Scholarships: Setting Your Teenager Up for Financial Success in College

When we were kids, it was possible to work hard enough to put yourself through college. As our teenagers start applying for their FAFSAs and getting their acceptance letters, however, it becomes clear to us as parents that things aren’t the way that they used to be. The student loan crisis is so insane right now that graduates may never be able to repay their student loan debt, no matter how hard they try. So how do you get your teenager through college without incurring astronomical student loan debts? The answer is in scholarship applications. If you want to rock financial success in college, you’ll want a dedicated notebook to stay organized and a few helpful tips. Hopefully, these tips will help you and your student accomplish great things.

Get Your Applications in on Time

The first step to getting the most money possible towards your university is to make sure all of your university applications are in on time. Check with the universities your teenager is applying to in order to make sure admissions applications are in on time. You’ll also want to file for federal or provincial financial aid. Here in Canada, that involves contacting the organization that heads financial aid in your province or territory. In the United States, it involves filling out the FAFSA (Free Application for Federal Student Aid). Every single school has a different FAFSA priority filing deadline, so rather than check in with each school individually, your best bet is to have your student file their deadline as close to the time when FAFSA opens as possible.

Getting all your applications in on time ensures you receive the maximum amount of federal grants and university scholarships possible. Most schools have no leeway when it comes to applications, and missing a deadline by a day can mean a difference of thousands of dollars in aid.

Understand the Value of Scholarships

Scholarships are the biggest difference between students who are crippled by loan debt and students who walk away with minimal debt—or even loan free.

One truth about scholarships is that small scholarships add up. Winning a $500 scholarship can be easier than winning a $5,000 scholarship, since more scholarship applicants may receive scholarships in the lower brackets. So, while you should still apply for the larger scholarships if you meet the criteria, you should also apply for as many scholarships as you qualify for, even if the denominations aren’t huge.

Many students apply for a lot of scholarships in their senior year of high school and wind up with a large portion of their freshman year paid for but neglect the subsequent years. Throughout your student’s college career, starting in high school, they should be spending 10-20 hours a week filling out scholarship applications. Teach your child to treat scholarship hunting like a part-time job for maximum reward.

Locate the Right Scholarships

So how do you find scholarships to apply for?

Your student’s first stop should be their high school guidance counselor. While some guidance counselors are better than others, in general, their job is to help your student get on the right track to college success. This includes being up-to-date on the best local scholarships in the area, as well as on nearby universities that give specific aid to specific students.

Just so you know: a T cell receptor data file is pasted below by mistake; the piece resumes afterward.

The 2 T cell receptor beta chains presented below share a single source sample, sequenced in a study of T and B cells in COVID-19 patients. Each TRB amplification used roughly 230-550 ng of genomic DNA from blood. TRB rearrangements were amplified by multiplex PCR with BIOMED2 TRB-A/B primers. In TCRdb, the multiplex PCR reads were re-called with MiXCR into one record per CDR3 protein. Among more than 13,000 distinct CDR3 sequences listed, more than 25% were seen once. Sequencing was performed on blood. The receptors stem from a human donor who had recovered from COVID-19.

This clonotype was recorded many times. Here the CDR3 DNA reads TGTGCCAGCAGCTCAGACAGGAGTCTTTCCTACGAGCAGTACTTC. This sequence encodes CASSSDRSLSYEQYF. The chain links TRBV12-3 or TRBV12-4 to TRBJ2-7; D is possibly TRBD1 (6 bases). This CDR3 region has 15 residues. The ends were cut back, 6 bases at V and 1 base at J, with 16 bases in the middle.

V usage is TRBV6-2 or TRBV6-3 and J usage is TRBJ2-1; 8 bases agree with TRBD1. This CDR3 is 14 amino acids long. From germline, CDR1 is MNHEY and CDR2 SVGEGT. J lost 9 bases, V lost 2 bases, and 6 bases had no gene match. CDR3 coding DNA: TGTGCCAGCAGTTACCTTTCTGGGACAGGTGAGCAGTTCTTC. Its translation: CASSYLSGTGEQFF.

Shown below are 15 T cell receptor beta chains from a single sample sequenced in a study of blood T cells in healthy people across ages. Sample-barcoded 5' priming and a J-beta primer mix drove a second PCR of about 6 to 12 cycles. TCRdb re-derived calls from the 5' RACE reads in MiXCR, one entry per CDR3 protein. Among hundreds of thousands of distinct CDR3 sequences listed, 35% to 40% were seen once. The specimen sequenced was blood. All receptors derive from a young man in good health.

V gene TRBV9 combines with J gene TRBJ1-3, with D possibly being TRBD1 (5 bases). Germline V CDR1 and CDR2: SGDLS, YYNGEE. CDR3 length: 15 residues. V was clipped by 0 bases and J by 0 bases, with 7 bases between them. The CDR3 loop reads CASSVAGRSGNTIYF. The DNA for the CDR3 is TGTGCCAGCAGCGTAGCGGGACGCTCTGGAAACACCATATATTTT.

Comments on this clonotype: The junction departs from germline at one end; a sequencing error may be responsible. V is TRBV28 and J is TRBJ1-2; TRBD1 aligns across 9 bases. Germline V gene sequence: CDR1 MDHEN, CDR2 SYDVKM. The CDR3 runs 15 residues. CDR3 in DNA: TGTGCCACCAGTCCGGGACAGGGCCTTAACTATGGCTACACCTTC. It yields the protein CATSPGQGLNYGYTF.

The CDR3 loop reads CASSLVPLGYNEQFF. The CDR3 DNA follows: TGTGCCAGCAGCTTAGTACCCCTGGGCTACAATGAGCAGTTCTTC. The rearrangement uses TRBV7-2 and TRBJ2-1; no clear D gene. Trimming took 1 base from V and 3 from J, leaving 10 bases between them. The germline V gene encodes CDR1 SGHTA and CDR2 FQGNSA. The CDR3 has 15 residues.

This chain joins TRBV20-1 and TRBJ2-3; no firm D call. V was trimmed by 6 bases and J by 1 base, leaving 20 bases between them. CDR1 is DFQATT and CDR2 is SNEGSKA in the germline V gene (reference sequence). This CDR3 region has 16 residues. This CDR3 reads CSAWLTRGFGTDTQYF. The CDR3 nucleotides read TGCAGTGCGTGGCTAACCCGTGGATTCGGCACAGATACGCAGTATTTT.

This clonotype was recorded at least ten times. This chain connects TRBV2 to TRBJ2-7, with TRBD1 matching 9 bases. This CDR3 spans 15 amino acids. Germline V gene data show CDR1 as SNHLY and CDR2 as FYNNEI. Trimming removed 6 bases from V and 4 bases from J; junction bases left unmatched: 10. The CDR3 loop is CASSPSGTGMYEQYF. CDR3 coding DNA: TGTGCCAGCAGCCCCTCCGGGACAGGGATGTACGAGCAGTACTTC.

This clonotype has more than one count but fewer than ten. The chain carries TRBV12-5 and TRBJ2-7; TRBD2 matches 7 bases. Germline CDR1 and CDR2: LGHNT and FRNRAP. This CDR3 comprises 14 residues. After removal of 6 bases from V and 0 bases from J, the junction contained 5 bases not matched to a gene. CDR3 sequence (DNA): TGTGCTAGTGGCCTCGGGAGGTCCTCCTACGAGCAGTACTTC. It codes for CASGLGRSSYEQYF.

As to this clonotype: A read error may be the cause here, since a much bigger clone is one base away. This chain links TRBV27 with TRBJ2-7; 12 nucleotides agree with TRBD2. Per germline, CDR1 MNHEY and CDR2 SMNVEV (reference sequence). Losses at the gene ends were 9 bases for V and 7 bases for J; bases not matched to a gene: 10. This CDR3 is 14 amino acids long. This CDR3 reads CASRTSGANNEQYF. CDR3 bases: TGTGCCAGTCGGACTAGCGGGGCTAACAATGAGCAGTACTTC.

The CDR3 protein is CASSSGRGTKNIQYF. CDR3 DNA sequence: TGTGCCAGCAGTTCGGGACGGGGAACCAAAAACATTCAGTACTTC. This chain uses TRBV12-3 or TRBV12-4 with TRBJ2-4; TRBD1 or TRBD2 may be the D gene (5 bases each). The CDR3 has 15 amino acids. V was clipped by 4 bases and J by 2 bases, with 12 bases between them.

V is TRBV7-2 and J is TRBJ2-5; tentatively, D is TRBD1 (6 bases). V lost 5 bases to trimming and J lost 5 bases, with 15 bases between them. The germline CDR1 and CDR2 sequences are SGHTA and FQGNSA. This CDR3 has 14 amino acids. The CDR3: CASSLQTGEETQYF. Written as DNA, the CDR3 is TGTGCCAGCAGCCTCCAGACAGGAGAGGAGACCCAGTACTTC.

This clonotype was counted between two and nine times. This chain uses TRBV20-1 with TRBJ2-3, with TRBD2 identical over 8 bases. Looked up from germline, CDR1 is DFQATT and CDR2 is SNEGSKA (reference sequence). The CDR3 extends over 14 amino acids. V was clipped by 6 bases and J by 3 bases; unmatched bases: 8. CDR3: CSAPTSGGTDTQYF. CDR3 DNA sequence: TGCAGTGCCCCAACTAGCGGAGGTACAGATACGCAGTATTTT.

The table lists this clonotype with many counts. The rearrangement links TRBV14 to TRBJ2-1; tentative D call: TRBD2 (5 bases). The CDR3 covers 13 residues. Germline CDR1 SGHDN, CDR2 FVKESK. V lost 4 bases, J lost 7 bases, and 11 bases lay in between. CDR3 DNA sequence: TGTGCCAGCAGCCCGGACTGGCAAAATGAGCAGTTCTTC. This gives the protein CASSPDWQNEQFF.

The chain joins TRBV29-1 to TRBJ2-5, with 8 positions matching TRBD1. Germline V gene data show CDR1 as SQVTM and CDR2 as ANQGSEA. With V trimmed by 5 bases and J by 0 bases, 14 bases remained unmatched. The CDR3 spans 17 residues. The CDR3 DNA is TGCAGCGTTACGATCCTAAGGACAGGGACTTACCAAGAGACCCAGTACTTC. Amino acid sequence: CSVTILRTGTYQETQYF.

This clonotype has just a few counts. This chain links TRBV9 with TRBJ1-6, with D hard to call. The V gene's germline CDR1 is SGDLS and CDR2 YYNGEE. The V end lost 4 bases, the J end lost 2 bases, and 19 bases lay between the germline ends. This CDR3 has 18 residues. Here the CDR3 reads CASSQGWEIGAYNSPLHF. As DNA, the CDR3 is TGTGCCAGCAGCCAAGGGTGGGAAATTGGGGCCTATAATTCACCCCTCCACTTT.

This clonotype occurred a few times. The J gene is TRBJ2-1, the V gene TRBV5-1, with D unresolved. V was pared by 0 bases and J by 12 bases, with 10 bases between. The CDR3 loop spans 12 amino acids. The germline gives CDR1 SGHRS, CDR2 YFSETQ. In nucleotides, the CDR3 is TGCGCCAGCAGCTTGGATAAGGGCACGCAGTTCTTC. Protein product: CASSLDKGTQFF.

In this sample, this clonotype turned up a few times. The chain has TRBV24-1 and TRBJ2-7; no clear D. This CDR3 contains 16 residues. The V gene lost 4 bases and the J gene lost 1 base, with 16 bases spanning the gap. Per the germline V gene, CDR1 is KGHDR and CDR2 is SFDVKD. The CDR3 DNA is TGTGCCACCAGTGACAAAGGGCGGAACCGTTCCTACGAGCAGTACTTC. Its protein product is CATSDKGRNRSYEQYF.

After talking to the high school guidance counselor, your student’s next step should be to a free scholarship tool online, such as ScholarshipOwl or FastWeb. Google “free scholarship search tool” to find scholarship search engines to help your student. Keep in mind that while some scholarships are GPA or extra-curricular focused, your student should search for scholarships even if their grades haven’t always been the best. They may be amazed by what they can find for students like them.

Just keep an eye out for scammers. Your student should never pay to apply for a scholarship. A quick google search of the scholarship your student is applying for can help you locate which ones are legitimate—and which ones are just trying to get information from your son or daughter.

Talk to Financial Aid

The financial aid office at the university your student plans to attend should be your next step in the search for financial aid. No only can they tell you the deadlines for their specific university, but they can also point you in the direction of university-specific scholarships your student may be eligible to apply for. Having a good relationship with the financial aid office may mean that they’re more likely to select your child’s name when choosing recipients to donor-funded scholarships at their school in the future as well.

While everyone wants to find ways to make attending university cost less, until that day, your goal as a dad is to ensure your kid gets through college as debt-free as possible. Helping them tackle the admission and scholarship application process makes a huge difference. It can be hard to push our students to apply for scholarships when they’re busy with their senior year, but when you keep in mind that doing so can spell the difference in thousands of dollars of student loan debt, it’s worth it.